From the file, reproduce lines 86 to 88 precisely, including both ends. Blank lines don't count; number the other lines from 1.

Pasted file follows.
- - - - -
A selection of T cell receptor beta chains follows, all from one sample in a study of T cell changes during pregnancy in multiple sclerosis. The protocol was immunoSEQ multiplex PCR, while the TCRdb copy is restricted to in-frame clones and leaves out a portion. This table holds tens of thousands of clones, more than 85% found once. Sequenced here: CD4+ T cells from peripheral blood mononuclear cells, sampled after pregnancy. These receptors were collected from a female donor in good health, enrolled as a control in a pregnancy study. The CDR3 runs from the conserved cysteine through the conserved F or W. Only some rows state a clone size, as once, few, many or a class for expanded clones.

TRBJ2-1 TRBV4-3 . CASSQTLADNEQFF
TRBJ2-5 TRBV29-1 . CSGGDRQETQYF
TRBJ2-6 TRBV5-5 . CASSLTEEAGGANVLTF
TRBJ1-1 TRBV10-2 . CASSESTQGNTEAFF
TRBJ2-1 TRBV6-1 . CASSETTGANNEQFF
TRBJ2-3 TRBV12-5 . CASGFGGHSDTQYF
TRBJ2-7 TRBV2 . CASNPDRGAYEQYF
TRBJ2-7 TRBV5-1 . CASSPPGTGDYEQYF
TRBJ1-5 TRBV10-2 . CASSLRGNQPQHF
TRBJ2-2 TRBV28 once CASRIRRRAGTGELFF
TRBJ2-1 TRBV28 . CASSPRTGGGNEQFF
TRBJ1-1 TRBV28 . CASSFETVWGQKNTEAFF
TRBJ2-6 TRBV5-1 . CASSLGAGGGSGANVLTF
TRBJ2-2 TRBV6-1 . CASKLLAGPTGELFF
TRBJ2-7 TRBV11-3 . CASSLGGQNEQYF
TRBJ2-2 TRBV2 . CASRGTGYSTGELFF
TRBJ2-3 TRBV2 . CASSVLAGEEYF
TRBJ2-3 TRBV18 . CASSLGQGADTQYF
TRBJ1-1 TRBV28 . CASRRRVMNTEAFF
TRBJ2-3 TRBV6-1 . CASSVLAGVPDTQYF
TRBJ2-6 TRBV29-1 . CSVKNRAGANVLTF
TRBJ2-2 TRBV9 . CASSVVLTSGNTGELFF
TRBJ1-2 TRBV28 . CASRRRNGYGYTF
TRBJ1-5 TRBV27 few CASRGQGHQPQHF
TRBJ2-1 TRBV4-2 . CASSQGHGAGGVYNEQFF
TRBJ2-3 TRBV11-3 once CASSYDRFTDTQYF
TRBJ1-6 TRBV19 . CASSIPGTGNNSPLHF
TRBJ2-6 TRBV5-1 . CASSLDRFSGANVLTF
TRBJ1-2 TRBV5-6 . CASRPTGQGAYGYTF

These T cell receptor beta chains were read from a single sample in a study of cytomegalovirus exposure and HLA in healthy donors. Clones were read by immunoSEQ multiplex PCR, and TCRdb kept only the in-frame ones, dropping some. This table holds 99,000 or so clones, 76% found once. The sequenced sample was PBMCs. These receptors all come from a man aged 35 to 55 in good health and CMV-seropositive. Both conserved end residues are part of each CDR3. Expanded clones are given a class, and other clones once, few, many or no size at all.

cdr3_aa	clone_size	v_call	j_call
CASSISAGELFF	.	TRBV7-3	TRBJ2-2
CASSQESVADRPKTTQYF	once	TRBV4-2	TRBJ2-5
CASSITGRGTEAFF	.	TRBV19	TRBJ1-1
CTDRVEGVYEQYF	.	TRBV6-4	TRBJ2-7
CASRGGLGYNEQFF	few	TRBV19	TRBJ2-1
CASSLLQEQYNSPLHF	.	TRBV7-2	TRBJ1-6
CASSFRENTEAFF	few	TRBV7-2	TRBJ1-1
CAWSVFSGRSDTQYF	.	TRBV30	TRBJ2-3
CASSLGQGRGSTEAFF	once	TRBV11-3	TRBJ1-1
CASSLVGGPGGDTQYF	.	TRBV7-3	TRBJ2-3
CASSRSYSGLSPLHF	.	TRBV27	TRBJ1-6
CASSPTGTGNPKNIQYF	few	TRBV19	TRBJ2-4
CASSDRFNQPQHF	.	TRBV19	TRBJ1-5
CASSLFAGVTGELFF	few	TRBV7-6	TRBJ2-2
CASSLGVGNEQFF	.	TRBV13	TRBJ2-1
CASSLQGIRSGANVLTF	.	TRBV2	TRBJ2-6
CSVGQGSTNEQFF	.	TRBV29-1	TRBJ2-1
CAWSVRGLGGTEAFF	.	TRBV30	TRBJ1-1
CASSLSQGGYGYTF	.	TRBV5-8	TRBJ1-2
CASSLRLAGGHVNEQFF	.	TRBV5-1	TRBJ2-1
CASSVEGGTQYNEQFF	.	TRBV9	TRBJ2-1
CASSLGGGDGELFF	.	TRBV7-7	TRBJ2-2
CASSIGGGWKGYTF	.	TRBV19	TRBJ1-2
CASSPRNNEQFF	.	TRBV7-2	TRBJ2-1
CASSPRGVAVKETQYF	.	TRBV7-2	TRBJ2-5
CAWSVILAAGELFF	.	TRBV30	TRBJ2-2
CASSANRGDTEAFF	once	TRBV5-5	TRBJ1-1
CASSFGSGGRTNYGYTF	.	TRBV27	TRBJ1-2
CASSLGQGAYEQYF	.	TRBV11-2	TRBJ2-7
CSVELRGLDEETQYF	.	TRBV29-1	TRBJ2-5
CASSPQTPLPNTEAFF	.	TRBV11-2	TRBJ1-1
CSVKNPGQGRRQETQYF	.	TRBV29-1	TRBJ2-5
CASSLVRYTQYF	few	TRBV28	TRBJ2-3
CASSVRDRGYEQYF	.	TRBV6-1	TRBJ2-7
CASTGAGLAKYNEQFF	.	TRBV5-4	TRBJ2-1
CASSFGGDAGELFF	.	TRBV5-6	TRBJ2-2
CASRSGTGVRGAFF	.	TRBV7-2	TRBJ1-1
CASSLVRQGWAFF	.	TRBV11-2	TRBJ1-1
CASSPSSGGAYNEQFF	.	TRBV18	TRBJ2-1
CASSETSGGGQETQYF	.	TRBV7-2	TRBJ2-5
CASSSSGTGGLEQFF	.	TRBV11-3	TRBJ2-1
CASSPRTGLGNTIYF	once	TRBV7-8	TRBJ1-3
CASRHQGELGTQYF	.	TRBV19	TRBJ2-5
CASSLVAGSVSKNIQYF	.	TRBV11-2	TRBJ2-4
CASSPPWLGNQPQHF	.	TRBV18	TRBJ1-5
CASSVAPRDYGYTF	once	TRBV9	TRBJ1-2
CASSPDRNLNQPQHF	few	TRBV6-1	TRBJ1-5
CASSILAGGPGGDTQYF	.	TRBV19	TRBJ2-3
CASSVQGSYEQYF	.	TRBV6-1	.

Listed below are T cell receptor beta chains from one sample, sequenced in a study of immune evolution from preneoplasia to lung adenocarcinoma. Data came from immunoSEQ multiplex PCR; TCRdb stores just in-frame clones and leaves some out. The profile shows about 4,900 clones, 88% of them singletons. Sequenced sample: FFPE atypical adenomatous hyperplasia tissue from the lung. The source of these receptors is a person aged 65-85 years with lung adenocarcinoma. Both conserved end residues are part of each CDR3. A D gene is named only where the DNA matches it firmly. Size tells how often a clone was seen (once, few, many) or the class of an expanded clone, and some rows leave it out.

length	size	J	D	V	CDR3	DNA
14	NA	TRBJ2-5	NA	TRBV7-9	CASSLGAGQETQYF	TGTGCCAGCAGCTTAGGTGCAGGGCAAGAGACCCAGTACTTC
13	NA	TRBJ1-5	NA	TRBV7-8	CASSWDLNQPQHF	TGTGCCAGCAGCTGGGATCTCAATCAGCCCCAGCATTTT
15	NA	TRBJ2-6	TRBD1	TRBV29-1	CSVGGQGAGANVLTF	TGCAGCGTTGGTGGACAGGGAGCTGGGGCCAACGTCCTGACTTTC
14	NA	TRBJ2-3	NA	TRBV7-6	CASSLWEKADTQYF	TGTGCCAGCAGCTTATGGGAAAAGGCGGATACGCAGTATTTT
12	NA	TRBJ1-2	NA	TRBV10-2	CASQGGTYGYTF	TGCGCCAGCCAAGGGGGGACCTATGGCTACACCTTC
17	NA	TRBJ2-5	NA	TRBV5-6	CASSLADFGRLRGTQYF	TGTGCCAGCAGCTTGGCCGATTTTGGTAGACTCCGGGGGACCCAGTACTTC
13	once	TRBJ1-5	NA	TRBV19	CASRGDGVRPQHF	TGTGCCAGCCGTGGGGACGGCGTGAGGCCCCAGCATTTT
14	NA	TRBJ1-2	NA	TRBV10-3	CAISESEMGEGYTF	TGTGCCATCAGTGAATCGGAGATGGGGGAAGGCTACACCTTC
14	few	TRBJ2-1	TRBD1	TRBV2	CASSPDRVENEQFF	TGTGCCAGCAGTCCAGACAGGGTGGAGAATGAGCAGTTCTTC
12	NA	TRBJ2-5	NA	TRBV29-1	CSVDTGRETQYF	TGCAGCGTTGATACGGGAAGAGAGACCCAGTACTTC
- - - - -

15	NA	TRBJ2-6	TRBD1	TRBV29-1	CSVGGQGAGANVLTF	TGCAGCGTTGGTGGACAGGGAGCTGGGGCCAACGTCCTGACTTTC
14	NA	TRBJ2-3	NA	TRBV7-6	CASSLWEKADTQYF	TGTGCCAGCAGCTTATGGGAAAAGGCGGATACGCAGTATTTT
12	NA	TRBJ1-2	NA	TRBV10-2	CASQGGTYGYTF	TGCGCCAGCCAAGGGGGGACCTATGGCTACACCTTC